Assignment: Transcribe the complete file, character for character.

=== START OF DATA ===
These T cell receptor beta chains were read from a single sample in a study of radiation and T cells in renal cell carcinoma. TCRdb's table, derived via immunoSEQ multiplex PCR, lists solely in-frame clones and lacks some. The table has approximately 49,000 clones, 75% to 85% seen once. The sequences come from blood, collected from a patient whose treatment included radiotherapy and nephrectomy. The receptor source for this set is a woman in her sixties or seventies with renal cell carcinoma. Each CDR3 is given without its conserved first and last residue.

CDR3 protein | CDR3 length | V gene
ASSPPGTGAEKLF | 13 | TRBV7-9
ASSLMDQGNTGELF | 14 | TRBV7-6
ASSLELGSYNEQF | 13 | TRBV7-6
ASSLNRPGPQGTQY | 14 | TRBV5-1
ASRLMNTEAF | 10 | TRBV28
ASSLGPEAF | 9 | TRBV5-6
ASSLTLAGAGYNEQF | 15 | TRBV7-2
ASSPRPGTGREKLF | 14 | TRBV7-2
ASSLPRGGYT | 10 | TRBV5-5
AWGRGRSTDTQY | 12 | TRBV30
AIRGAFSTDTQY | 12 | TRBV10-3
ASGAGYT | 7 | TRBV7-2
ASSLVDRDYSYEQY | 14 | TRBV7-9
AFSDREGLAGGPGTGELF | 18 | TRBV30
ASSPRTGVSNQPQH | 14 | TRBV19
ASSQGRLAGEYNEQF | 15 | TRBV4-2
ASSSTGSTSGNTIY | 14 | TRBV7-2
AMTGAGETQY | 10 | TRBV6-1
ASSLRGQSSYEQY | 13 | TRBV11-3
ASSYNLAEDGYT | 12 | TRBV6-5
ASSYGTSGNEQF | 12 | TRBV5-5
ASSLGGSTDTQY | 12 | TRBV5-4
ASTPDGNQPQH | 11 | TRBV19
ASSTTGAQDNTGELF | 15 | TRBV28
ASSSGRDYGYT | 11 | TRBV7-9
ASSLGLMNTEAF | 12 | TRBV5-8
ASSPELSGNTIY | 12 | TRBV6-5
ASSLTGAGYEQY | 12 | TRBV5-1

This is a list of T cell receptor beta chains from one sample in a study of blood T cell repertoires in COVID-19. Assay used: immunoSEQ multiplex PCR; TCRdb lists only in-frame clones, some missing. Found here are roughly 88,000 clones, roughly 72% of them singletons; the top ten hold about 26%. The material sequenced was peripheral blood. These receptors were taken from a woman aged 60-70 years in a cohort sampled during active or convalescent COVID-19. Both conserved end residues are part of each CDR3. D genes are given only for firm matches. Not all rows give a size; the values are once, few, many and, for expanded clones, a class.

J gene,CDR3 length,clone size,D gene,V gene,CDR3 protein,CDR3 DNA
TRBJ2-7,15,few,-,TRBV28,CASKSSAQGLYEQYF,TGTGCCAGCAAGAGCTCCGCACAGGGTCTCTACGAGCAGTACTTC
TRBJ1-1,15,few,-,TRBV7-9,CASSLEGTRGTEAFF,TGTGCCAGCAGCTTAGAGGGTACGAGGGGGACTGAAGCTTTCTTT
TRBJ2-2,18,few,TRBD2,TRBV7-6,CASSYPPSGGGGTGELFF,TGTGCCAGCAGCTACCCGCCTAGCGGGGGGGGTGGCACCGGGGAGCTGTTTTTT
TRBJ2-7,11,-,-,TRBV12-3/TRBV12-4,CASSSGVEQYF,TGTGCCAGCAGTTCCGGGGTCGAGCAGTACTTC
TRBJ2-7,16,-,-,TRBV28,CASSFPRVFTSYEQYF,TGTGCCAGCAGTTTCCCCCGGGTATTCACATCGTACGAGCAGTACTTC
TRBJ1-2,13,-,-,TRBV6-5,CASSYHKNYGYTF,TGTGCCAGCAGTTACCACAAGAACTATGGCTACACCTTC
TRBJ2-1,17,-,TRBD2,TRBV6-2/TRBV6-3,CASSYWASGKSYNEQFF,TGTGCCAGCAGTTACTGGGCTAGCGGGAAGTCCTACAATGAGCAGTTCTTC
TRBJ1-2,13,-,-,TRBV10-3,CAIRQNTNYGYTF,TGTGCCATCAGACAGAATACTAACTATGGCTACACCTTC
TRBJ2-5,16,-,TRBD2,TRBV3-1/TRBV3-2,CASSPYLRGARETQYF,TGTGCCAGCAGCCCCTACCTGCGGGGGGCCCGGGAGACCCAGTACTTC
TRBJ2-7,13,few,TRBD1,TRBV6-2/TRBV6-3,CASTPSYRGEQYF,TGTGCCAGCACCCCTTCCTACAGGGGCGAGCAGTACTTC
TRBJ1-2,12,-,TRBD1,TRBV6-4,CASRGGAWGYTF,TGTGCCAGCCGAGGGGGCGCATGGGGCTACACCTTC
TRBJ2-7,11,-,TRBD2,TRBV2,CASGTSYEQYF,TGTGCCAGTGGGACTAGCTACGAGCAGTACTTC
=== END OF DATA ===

These T cell receptor beta chains were read from a single sample in a study of radiation and T cells in renal cell carcinoma. TCRdb's table, derived via immunoSEQ multiplex PCR, lists solely in-frame clones and lacks some. The table has approximately 49,000 clones, 75% to 85% seen once. The sequences come from blood, collected from a patient whose treatment included radiotherapy and nephrectomy. The receptor source for this set is a woman in her sixties or seventies with renal cell carcinoma. Each CDR3 is given without its conserved first and last residue.

CDR3 protein | CDR3 length | V gene
ASSPPGTGAEKLF | 13 | TRBV7-9
ASSLMDQGNTGELF | 14 | TRBV7-6
ASSLELGSYNEQF | 13 | TRBV7-6
ASSLNRPGPQGTQY | 14 | TRBV5-1
ASRLMNTEAF | 10 | TRBV28
ASSLGPEAF | 9 | TRBV5-6
ASSLTLAGAGYNEQF | 15 | TRBV7-2
ASSPRPGTGREKLF | 14 | TRBV7-2
ASSLPRGGYT | 10 | TRBV5-5
AWGRGRSTDTQY | 12 | TRBV30
AIRGAFSTDTQY | 12 | TRBV10-3
ASGAGYT | 7 | TRBV7-2
ASSLVDRDYSYEQY | 14 | TRBV7-9
AFSDREGLAGGPGTGELF | 18 | TRBV30
ASSPRTGVSNQPQH | 14 | TRBV19
ASSQGRLAGEYNEQF | 15 | TRBV4-2
ASSSTGSTSGNTIY | 14 | TRBV7-2
AMTGAGETQY | 10 | TRBV6-1
ASSLRGQSSYEQY | 13 | TRBV11-3
ASSYNLAEDGYT | 12 | TRBV6-5
ASSYGTSGNEQF | 12 | TRBV5-5
ASSLGGSTDTQY | 12 | TRBV5-4
ASTPDGNQPQH | 11 | TRBV19
ASSTTGAQDNTGELF | 15 | TRBV28
ASSSGRDYGYT | 11 | TRBV7-9
ASSLGLMNTEAF | 12 | TRBV5-8
ASSPELSGNTIY | 12 | TRBV6-5
ASSLTGAGYEQY | 12 | TRBV5-1

This is a list of T cell receptor beta chains from one sample in a study of blood T cell repertoires in COVID-19. Assay used: immunoSEQ multiplex PCR; TCRdb lists only in-frame clones, some missing. Found here are roughly 88,000 clones, roughly 72% of them singletons; the top ten hold about 26%. The material sequenced was peripheral blood. These receptors were taken from a woman aged 60-70 years in a cohort sampled during active or convalescent COVID-19. Both conserved end residues are part of each CDR3. D genes are given only for firm matches. Not all rows give a size; the values are once, few, many and, for expanded clones, a class.

J gene,CDR3 length,clone size,D gene,V gene,CDR3 protein,CDR3 DNA
TRBJ2-7,15,few,-,TRBV28,CASKSSAQGLYEQYF,TGTGCCAGCAAGAGCTCCGCACAGGGTCTCTACGAGCAGTACTTC
TRBJ1-1,15,few,-,TRBV7-9,CASSLEGTRGTEAFF,TGTGCCAGCAGCTTAGAGGGTACGAGGGGGACTGAAGCTTTCTTT
TRBJ2-2,18,few,TRBD2,TRBV7-6,CASSYPPSGGGGTGELFF,TGTGCCAGCAGCTACCCGCCTAGCGGGGGGGGTGGCACCGGGGAGCTGTTTTTT
TRBJ2-7,11,-,-,TRBV12-3/TRBV12-4,CASSSGVEQYF,TGTGCCAGCAGTTCCGGGGTCGAGCAGTACTTC
TRBJ2-7,16,-,-,TRBV28,CASSFPRVFTSYEQYF,TGTGCCAGCAGTTTCCCCCGGGTATTCACATCGTACGAGCAGTACTTC
TRBJ1-2,13,-,-,TRBV6-5,CASSYHKNYGYTF,TGTGCCAGCAGTTACCACAAGAACTATGGCTACACCTTC
TRBJ2-1,17,-,TRBD2,TRBV6-2/TRBV6-3,CASSYWASGKSYNEQFF,TGTGCCAGCAGTTACTGGGCTAGCGGGAAGTCCTACAATGAGCAGTTCTTC
TRBJ1-2,13,-,-,TRBV10-3,CAIRQNTNYGYTF,TGTGCCATCAGACAGAATACTAACTATGGCTACACCTTC
TRBJ2-5,16,-,TRBD2,TRBV3-1/TRBV3-2,CASSPYLRGARETQYF,TGTGCCAGCAGCCCCTACCTGCGGGGGGCCCGGGAGACCCAGTACTTC
TRBJ2-7,13,few,TRBD1,TRBV6-2/TRBV6-3,CASTPSYRGEQYF,TGTGCCAGCACCCCTTCCTACAGGGGCGAGCAGTACTTC
TRBJ1-2,12,-,TRBD1,TRBV6-4,CASRGGAWGYTF,TGTGCCAGCCGAGGGGGCGCATGGGGCTACACCTTC
TRBJ2-7,11,-,TRBD2,TRBV2,CASGTSYEQYF,TGTGCCAGTGGGACTAGCTACGAGCAGTACTTC